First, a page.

Some of our servers have 768 GB of RAM and only 32 GB of swap. Just to illustrate the ratios. A 16GB VM will get 8-16GB swap.

    Best regards,

  5. #15
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    Default Re: oom killer back active after update...

    Quote Originally Posted by gendjaral View Post
    Even SSD based swap space is so much slower than physical RAM...
    The old school formula (2x RAM space = swap swap space) seems deprecated for me. In my opinion, as soon as swap space will be used often times, more phys memory is mandatory.
    There aren't unnecessary resources existent on unix based systems. RAM will also used to cache/buffer frequently operations. If no cache possibility is existent, the system is getting much more slower. And in the light of CPUs these days... swap space as cache is only in barely situations what you want.

    Some of our servers have 768 GB of RAM and only 32 GB of swap. Just to illustrate the ratios. A 16GB VM will get 8-16GB swap.

    Best regards,
    Slow throughput is primarily because of your SATA or SAS interface.
    I've read that if your swap is on NVME M.2 it's incredibly fast, almost like regular RAM (but don't rely on that. Get real RAM instead, especially because prices will likely be similar).

    And, I wouldn't recommend configuring more than a tiny amount of swap space unless you really are anticipating the possibility of unusually high load... As I've said before, a small amount of RAM is lost to supporting SWAP and the more SWAP you use, the more will be stolen from your regular RAM.

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  6. #16

    Default Re: oom killer back active after update...

    Quote Originally Posted by tsu2 View Post
    I've read that if your swap is on NVME M.2 it's incredibly fast, almost like regular RAM (but don't rely on that. Get real RAM instead, especially because prices will likely be similar).
    TSU
    RAM is much faster, especially in IOPS. SSD flash is much cheaper than RAM.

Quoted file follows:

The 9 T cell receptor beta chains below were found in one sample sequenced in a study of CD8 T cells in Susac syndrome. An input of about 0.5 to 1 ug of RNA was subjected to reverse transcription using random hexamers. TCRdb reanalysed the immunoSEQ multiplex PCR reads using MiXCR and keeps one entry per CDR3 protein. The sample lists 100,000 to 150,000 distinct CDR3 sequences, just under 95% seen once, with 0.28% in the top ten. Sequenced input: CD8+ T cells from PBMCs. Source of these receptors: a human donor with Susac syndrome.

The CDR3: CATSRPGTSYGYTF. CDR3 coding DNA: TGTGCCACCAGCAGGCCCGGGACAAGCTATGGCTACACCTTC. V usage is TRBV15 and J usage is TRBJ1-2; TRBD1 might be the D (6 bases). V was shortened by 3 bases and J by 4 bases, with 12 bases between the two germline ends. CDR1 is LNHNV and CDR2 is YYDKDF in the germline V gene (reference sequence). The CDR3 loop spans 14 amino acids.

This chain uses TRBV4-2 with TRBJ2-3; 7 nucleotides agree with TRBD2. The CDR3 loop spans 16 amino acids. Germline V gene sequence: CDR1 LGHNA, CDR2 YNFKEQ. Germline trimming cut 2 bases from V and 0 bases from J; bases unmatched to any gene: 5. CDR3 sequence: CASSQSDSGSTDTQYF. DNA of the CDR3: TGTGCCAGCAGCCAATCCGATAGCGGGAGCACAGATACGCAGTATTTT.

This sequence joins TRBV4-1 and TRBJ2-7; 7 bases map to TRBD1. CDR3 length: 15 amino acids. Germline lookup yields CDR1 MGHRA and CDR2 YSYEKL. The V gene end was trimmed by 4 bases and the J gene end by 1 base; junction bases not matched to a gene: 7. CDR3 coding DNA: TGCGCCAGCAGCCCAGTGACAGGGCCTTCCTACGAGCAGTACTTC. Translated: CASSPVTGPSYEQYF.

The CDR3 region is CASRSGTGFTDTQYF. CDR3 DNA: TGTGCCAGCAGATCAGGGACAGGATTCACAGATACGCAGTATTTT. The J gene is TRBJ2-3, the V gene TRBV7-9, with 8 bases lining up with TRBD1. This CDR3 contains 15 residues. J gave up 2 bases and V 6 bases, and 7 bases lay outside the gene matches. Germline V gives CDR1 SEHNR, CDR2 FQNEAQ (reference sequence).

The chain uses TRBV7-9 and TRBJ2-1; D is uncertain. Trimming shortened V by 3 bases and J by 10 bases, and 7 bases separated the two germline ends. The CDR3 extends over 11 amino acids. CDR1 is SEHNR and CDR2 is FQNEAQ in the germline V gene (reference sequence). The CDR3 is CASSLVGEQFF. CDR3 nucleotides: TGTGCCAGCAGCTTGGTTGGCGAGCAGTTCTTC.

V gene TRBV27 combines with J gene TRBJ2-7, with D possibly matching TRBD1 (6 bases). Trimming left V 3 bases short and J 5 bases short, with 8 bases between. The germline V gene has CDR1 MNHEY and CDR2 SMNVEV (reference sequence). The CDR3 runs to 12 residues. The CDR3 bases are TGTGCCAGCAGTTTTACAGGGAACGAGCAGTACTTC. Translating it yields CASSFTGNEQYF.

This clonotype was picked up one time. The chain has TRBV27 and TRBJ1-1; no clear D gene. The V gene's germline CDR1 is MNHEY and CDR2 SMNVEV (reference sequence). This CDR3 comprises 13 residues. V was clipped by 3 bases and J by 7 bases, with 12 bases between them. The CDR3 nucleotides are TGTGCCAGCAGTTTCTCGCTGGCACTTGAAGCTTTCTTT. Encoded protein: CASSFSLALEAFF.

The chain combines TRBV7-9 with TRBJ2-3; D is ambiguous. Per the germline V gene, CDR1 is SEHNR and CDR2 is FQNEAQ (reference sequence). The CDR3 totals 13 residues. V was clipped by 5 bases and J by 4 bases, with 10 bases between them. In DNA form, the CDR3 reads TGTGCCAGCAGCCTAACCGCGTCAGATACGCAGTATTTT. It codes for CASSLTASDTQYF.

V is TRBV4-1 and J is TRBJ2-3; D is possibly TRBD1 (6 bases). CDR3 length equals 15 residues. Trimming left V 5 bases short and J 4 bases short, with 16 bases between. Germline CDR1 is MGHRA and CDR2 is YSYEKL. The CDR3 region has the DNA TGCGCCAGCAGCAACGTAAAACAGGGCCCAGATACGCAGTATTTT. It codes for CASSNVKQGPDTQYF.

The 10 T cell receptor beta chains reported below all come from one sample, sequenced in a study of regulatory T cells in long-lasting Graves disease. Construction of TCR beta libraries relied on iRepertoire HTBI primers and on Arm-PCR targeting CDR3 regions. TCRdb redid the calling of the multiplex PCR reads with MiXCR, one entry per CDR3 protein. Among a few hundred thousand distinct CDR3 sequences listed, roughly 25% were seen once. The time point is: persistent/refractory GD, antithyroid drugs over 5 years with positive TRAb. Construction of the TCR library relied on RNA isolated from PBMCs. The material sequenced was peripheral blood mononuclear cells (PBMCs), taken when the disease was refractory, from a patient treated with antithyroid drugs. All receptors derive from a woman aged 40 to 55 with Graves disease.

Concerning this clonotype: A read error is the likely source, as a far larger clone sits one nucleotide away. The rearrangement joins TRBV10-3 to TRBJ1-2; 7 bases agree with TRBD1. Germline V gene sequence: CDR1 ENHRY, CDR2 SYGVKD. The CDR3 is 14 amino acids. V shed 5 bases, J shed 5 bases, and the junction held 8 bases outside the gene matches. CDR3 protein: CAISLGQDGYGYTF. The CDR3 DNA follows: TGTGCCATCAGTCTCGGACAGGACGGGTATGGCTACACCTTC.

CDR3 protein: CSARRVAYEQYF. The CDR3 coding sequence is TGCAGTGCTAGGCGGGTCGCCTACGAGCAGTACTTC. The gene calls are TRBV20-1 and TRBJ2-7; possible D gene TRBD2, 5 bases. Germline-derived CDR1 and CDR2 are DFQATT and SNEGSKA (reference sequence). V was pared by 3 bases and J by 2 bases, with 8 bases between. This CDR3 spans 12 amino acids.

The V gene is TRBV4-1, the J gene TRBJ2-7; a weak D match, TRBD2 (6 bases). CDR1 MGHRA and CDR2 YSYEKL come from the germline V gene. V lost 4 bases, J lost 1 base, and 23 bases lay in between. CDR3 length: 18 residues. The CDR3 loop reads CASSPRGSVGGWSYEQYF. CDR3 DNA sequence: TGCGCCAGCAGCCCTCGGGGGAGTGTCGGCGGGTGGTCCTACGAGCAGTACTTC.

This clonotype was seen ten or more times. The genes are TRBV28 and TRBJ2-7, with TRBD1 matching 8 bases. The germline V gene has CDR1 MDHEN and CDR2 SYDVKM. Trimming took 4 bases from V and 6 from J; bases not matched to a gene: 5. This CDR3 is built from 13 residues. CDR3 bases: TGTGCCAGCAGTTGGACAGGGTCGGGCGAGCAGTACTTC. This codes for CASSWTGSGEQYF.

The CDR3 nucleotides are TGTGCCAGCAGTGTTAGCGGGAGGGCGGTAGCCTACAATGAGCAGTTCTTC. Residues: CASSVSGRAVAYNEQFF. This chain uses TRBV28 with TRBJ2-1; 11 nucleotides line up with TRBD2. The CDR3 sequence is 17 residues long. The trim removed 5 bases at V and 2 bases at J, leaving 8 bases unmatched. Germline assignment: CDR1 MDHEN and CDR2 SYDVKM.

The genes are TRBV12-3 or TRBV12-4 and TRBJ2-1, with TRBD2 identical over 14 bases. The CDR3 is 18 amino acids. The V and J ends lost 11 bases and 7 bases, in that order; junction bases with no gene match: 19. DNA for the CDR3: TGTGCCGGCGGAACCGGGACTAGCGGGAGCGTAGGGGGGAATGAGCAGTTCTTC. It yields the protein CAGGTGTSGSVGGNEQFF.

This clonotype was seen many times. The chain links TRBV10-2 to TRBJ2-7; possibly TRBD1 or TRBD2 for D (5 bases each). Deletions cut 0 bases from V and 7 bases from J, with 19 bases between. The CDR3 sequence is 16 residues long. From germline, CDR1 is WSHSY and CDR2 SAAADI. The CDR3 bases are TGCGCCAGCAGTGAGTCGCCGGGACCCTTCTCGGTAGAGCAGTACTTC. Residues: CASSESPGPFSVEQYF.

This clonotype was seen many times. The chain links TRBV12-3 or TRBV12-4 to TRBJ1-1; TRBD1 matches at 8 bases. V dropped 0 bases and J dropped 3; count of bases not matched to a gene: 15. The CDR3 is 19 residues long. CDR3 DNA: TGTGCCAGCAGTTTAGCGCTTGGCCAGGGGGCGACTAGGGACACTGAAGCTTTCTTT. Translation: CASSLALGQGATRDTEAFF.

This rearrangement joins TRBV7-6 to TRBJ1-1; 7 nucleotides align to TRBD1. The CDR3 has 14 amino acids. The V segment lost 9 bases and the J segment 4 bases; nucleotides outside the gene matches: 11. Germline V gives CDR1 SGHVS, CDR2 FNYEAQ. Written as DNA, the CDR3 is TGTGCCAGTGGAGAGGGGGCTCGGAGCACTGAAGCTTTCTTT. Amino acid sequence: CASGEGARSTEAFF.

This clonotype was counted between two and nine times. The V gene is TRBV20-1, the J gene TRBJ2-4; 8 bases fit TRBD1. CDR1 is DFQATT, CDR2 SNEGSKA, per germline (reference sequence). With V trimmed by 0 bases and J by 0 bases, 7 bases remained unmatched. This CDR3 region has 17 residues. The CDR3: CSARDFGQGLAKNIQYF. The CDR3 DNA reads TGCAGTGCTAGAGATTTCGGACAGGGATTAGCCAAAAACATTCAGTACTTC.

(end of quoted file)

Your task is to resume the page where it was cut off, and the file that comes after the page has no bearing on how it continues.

Optane is in between of them.

  7. #17

    Thumbs down Re: oom killer back active after update...

    Hi !

    I really thanks everyone about all suggestions, however my focus here is why this behave back, what change? is the kernel version?

    I don't want to change my RAM settings, this environment ran in this condition for the last two years without any issues.
    Really don't believe the reason is the OS upgrade and they become to consume more memory and triggered all this.

    Enabling the swap now reduced the killer, giving me more time working, but still happen, yesterday triggered again and kill everything included my sessions (old ssh sessions).

    Not sure, but I think this is a kernel resource right?
    I update the kernel with last minor fix (to 5.3.18-lp152.69-default) and growing the swappiness from 20 , if happen again, I will try to downgrade my kernel to version 4.

  8. #18
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    Default Re: oom killer back active after update...

    As far as I know...
    The oom killer could never be disabled. At no time or kernel release...
    I've never heard that before. And in my opinion, it wouldn't make sense.




    I would bet that the extended memory consumption comes from another place and the dimension of your virtual machine just don't fit anymore.